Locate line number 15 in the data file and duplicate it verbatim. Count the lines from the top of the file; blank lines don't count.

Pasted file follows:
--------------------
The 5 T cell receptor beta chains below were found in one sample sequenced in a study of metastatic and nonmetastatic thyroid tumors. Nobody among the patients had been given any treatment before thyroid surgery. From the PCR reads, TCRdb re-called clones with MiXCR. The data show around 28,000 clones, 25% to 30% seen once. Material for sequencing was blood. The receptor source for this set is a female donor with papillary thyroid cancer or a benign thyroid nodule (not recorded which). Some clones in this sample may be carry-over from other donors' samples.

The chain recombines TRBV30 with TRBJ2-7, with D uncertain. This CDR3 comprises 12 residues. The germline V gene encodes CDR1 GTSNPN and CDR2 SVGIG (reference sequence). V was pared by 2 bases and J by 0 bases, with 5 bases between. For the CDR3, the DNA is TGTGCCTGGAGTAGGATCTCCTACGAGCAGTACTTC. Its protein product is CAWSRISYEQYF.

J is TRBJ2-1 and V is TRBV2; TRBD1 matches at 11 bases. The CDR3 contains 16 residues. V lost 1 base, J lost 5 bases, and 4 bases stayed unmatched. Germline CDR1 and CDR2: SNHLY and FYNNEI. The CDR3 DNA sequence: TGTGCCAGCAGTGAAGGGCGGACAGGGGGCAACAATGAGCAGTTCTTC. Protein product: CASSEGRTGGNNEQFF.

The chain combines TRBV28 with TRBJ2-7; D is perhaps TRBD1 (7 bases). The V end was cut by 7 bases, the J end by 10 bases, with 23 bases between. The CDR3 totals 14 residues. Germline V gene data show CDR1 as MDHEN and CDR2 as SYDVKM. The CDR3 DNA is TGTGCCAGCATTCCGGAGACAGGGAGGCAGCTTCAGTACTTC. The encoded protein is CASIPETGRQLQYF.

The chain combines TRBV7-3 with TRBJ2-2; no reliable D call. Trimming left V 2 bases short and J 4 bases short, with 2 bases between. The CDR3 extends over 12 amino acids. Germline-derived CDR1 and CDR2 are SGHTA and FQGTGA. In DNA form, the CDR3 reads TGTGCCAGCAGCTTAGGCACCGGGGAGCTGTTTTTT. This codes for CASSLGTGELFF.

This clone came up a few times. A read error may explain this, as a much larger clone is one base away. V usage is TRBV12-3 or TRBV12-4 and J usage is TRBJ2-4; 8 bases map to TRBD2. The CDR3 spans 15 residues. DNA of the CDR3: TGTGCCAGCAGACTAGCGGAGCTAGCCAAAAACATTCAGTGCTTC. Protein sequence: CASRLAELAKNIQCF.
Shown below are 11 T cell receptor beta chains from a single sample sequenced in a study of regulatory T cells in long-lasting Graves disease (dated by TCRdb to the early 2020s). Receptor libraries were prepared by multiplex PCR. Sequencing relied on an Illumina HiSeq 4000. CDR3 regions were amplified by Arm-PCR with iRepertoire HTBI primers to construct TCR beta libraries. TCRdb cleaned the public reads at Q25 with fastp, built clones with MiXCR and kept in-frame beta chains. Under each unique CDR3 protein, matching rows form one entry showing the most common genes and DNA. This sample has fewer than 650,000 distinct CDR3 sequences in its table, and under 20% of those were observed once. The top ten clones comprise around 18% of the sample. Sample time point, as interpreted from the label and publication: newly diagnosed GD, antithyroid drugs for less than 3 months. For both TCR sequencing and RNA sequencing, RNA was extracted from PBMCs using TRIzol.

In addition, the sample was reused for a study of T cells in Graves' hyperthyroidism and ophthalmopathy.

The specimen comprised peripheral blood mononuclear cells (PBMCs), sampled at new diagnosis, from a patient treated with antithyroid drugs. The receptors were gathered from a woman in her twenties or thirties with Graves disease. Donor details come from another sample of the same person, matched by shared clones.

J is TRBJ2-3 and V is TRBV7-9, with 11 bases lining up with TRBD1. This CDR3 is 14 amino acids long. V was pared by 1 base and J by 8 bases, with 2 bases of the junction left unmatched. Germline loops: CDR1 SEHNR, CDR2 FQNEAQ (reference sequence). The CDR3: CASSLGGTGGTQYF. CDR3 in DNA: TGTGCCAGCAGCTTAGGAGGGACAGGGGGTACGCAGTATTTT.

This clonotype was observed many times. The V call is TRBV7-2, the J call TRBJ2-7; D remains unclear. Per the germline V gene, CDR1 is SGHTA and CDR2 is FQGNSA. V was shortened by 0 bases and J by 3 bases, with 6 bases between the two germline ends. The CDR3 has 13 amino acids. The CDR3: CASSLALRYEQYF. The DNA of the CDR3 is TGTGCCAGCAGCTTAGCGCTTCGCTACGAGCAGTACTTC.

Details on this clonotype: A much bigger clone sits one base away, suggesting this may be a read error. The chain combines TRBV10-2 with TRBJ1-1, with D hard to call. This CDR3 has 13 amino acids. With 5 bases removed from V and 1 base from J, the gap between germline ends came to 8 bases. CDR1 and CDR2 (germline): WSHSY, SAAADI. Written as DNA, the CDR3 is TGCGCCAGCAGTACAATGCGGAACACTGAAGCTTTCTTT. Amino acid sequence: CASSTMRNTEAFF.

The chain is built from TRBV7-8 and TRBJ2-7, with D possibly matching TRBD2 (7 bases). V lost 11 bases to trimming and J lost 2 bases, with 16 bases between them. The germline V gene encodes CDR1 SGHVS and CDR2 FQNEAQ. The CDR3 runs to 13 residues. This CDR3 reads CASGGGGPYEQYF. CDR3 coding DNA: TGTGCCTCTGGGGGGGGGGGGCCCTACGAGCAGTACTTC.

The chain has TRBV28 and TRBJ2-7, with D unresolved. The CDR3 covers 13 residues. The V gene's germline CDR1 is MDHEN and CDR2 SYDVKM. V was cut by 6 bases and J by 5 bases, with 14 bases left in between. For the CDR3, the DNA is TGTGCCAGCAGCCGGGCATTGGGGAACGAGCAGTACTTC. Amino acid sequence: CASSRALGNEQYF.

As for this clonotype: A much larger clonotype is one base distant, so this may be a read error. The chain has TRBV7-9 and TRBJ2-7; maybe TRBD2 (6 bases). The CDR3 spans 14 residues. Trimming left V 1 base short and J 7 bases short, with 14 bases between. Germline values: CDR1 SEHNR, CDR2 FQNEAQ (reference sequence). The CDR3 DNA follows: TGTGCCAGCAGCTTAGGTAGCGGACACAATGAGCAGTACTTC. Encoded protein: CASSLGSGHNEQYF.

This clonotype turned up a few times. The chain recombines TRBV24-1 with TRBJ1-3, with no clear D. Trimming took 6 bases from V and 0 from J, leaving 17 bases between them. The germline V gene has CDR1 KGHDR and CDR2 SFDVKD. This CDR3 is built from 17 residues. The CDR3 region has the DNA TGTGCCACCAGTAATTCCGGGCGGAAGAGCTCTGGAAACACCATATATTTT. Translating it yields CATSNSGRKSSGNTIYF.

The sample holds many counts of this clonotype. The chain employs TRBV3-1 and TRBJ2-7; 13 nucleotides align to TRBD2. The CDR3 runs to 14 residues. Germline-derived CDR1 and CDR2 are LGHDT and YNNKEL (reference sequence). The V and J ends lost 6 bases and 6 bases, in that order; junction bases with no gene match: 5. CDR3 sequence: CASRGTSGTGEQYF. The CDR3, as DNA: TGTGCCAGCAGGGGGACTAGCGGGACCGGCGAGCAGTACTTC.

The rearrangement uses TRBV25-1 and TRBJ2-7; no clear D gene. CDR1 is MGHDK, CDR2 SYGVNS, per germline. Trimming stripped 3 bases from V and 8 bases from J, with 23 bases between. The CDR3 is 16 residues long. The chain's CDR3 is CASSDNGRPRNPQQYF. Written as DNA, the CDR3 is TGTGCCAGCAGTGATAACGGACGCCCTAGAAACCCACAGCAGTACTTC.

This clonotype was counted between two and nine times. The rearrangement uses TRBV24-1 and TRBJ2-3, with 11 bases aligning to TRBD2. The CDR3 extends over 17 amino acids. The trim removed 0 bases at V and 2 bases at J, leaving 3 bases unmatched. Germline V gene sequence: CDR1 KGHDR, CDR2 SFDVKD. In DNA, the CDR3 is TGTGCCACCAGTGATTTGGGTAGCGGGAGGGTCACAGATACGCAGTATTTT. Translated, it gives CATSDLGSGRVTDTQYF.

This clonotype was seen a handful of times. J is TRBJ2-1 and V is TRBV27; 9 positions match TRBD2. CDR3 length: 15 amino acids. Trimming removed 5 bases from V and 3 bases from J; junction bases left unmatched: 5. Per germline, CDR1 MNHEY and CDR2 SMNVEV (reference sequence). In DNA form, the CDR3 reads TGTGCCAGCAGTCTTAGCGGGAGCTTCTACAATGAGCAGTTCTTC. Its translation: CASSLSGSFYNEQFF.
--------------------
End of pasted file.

As for this clonotype: A much larger clonotype is one base distant, so this may be a read error. The chain has TRBV7-9 and TRBJ2-7; maybe TRBD2 (6 bases). The CDR3 spans 14 residues. Trimming left V 1 base short and J 7 bases short, with 14 bases between. Germline values: CDR1 SEHNR, CDR2 FQNEAQ (reference sequence). The CDR3 DNA follows: TGTGCCAGCAGCTTAGGTAGCGGACACAATGAGCAGTACTTC. Encoded protein: CASSLGSGHNEQYF.